Brazil’s Amazon endures fastest deforestation rate in 15 years

Deforestation in Brazil’s Amazon has surged to a 15-year high, according to data that raises new questions about Brasília’s commitment to ending the destruction of the world’s largest rainforest.

More than 13,200 square kilometers of rainforest were razed in the 12 months from August last year to July – a 22% increase from the previous year and the highest rate of deforestation since 2006 – according to data released by the National Institutes. published Thursday for Space Research.

Over the past three years, Brazil has lost more than 30,000 square kilometers of tree cover in its rainforest – an area the size of Belgium – mostly to illegal loggers, cattle ranchers, gold miners and land grabbers.

The clear data comes just weeks after Brazil won praise for its commitments in COP26 Summit in Glasgow, including a pledge to eliminate illegal deforestation by the end of the decade, if not sooner.

While lauded by diplomats, these pledges have been met with skepticism from environmental campaigners, who insist that President Jair Bolsonaro has regularly signaled support for the deforestation.

A week before the COP summit, the right-wing populist leader met gold miners in a camp in the northern Amazonian state of Roraima.

“Ever since his campaign, Bolsonaro has said he is against [environmental protection groups] Ibama and ICMBio and any kind of field monitoring. This has the power to accelerate the situation [regarding deforestation],” said an environmental enforcement officer based in the rainforest.

“Today, these illegal groups firmly believe that they can clear forests or mine in protected areas or within indigenous lands. It’s a big change, and I really think it’s the worst change that can happen.”

Marcio Astrini, executive secretary of the Brazilian Climate Observatory, said the data released on Thursday reflected “the result of a sustained, planned and ongoing effort” by the Bolsonaro administration to erase abandon national environmental protection policies.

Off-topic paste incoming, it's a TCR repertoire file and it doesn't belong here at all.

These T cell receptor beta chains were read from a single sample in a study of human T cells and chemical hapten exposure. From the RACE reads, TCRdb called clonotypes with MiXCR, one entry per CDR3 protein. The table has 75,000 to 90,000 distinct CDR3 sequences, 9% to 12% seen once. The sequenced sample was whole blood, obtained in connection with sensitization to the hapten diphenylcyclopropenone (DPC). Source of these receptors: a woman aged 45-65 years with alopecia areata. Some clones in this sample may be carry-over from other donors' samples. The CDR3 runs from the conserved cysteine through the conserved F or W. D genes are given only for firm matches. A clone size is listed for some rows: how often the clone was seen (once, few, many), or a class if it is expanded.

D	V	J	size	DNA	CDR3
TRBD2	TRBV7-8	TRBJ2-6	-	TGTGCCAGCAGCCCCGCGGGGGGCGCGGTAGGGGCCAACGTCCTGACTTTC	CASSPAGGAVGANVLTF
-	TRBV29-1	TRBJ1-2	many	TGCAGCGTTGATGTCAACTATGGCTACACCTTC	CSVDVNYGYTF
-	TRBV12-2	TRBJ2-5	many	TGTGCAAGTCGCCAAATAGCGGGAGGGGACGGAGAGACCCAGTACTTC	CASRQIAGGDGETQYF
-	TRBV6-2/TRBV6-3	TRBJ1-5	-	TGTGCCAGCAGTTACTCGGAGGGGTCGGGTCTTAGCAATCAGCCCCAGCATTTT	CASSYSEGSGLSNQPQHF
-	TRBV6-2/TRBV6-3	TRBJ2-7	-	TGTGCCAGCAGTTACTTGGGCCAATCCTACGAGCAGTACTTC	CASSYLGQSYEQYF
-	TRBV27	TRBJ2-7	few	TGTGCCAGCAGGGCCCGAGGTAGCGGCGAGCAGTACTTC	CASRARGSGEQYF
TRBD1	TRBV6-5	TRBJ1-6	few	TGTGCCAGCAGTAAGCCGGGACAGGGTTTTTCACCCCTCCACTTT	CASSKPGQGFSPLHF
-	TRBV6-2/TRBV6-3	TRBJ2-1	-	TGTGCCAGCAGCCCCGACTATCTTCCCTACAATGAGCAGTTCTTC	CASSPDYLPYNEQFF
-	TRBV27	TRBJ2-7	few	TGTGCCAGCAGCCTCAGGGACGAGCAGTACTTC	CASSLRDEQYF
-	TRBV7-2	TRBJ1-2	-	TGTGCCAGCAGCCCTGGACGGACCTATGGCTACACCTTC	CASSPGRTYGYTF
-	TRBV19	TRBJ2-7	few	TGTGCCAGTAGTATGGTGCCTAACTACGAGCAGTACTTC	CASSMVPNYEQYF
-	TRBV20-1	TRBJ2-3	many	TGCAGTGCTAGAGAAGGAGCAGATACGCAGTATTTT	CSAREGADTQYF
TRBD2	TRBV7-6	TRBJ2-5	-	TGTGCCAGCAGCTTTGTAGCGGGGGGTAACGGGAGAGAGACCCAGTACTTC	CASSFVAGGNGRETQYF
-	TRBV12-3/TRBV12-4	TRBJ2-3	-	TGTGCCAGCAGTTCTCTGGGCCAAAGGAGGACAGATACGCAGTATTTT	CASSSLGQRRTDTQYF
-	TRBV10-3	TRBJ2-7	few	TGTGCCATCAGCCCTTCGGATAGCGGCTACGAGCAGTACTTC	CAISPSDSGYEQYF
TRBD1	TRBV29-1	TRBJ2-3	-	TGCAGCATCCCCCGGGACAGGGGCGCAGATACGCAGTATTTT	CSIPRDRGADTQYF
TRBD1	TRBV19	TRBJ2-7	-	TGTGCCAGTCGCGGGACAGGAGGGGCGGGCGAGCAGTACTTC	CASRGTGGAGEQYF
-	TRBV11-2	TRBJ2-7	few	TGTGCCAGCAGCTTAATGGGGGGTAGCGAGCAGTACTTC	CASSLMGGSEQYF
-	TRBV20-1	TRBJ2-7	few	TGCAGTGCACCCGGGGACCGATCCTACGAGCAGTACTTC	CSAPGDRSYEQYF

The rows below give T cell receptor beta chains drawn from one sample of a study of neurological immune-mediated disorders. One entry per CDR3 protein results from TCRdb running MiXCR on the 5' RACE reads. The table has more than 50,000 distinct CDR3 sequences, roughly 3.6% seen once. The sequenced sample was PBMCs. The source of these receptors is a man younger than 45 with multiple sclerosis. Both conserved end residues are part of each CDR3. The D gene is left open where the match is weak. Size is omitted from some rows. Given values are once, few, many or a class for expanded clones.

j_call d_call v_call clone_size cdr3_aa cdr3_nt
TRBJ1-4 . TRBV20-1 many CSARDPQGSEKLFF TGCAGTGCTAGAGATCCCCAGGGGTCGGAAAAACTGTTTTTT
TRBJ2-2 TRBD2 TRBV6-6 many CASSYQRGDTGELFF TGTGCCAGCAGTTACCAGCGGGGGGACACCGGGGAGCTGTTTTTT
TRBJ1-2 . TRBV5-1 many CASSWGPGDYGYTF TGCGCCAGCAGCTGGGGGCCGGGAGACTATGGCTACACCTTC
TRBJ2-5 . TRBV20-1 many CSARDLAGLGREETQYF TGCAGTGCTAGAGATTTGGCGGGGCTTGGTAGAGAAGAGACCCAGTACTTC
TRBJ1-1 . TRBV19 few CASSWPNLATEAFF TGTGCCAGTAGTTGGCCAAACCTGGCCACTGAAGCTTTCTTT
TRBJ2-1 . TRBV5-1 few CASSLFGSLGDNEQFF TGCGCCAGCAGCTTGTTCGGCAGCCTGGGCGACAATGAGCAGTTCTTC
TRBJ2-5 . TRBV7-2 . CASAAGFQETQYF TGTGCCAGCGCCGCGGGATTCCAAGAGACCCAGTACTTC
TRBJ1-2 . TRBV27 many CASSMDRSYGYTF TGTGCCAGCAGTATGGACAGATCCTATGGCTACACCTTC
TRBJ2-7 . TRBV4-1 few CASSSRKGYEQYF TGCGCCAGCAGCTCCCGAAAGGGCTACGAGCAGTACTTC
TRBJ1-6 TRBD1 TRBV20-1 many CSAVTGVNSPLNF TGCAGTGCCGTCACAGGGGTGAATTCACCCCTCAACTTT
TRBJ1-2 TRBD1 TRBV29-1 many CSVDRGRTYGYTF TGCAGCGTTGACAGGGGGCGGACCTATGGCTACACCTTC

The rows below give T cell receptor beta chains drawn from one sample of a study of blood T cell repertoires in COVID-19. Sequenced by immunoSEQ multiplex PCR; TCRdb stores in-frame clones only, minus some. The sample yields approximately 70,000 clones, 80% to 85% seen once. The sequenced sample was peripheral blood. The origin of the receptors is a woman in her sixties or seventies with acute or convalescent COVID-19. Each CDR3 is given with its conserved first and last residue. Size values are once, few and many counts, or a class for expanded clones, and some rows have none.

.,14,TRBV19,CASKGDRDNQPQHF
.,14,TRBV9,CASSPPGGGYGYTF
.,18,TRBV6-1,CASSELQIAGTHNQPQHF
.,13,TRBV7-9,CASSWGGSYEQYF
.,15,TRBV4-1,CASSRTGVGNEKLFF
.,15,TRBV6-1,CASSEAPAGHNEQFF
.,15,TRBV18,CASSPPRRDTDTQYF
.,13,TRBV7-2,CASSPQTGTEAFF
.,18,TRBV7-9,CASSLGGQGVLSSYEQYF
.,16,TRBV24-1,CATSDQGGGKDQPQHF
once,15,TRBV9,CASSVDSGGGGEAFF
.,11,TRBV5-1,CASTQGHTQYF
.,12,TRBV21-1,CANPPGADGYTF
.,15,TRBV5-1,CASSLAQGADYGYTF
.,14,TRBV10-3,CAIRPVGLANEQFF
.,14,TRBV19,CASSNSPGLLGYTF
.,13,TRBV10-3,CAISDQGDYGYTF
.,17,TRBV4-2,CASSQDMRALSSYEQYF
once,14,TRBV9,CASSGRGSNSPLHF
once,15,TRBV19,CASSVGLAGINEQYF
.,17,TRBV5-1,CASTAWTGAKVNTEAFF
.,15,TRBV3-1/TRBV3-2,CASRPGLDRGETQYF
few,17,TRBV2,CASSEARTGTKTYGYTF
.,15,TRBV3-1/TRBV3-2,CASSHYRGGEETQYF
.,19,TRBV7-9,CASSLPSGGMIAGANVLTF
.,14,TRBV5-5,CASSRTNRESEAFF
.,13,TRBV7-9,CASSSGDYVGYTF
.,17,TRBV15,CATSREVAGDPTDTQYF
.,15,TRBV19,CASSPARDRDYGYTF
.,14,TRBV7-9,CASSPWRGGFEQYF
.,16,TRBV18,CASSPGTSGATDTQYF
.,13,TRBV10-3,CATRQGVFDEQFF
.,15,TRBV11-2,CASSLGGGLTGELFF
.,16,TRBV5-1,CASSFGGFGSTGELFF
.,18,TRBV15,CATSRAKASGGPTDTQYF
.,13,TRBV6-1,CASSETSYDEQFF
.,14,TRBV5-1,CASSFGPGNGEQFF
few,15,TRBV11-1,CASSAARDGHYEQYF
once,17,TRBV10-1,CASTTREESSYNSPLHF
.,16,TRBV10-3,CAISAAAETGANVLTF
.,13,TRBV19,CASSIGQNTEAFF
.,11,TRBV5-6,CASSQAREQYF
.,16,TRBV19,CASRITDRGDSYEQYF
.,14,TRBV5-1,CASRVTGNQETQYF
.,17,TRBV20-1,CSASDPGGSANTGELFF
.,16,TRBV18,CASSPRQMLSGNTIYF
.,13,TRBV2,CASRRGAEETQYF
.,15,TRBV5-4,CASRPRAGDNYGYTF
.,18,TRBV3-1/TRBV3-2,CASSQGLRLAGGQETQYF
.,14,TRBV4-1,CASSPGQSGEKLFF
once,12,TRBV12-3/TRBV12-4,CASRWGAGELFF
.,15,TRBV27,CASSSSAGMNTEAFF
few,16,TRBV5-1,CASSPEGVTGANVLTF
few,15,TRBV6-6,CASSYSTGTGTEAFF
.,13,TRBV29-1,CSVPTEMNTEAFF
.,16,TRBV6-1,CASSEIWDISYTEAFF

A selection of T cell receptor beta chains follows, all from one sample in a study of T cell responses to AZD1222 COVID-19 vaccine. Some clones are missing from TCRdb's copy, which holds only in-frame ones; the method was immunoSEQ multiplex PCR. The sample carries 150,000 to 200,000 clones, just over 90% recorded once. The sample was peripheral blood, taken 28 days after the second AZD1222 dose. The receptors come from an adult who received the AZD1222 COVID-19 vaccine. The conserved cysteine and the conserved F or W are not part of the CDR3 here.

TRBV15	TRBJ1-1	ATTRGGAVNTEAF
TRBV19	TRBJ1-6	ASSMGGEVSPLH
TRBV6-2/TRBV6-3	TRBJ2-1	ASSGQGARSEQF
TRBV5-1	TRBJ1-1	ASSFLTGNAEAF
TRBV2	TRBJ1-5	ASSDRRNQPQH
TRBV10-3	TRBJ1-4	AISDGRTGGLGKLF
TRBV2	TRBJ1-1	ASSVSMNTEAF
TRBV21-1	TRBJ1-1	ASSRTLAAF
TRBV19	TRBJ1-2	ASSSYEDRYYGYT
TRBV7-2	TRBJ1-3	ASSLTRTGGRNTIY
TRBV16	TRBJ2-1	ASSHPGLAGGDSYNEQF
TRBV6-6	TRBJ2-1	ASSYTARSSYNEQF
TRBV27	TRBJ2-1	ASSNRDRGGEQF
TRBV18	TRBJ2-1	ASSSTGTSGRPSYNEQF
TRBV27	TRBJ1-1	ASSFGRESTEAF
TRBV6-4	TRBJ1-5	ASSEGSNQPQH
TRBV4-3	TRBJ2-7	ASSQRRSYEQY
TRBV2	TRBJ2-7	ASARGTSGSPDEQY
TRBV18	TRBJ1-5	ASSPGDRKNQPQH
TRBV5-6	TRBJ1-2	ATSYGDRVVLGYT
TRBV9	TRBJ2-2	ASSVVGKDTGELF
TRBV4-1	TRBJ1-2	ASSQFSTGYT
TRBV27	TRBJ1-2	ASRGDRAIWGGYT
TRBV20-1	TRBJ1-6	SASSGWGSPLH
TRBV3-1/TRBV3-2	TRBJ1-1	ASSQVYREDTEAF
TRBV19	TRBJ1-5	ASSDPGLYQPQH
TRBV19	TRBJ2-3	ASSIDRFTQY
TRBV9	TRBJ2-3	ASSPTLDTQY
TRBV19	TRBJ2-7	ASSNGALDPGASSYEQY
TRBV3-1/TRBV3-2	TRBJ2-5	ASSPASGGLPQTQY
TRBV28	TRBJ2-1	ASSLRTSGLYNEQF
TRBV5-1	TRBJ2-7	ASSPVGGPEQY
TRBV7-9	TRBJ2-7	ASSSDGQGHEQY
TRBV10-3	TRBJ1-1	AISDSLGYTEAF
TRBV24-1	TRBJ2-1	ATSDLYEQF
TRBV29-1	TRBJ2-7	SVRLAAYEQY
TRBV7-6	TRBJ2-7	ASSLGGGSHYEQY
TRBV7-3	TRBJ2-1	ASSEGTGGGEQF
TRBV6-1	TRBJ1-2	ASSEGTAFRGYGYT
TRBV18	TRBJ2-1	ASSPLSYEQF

“Unlike the propaganda that the government and its allies put out at COP26 in Glasgow, this is the real Brazil, from the scorching earth to the out-of-control organized crime in the world. Amazon, “I said.

Joaquim Leite, Brazil’s environment minister, said the data did not reflect the government’s recent efforts to combat deforestation, which included hiring 700 more environmental enforcement officers and allocating massive funding. than for the country’s environmental protection agencies.

“The results are yet to show up in the numbers. We will start making budgets worth millions [of reais] for Ibama and ICMBio to make them more modern,” he said.

This issue is likely to increasingly weigh on Brazil’s international relations, especially with European nations.

Earlier this week, Virginijus Sinkevicius, the EU’s oceans and environment commissioner, told the Financial Times that Brussels had sought to ban the import of foods, such as beef and soybeans, from at-risk areas. Deforest.

The draft legislation being considered by the bloc, if passed, would force companies to prove that the products they sell into the EU single market do not contribute to legal and illegal deforestation or forest degradation through agricultural use.

Crossing nine Latin American countries and home to some 390 billion trees, the Amazon rainforest acts as a giant carbon sink for emissions from around the world.

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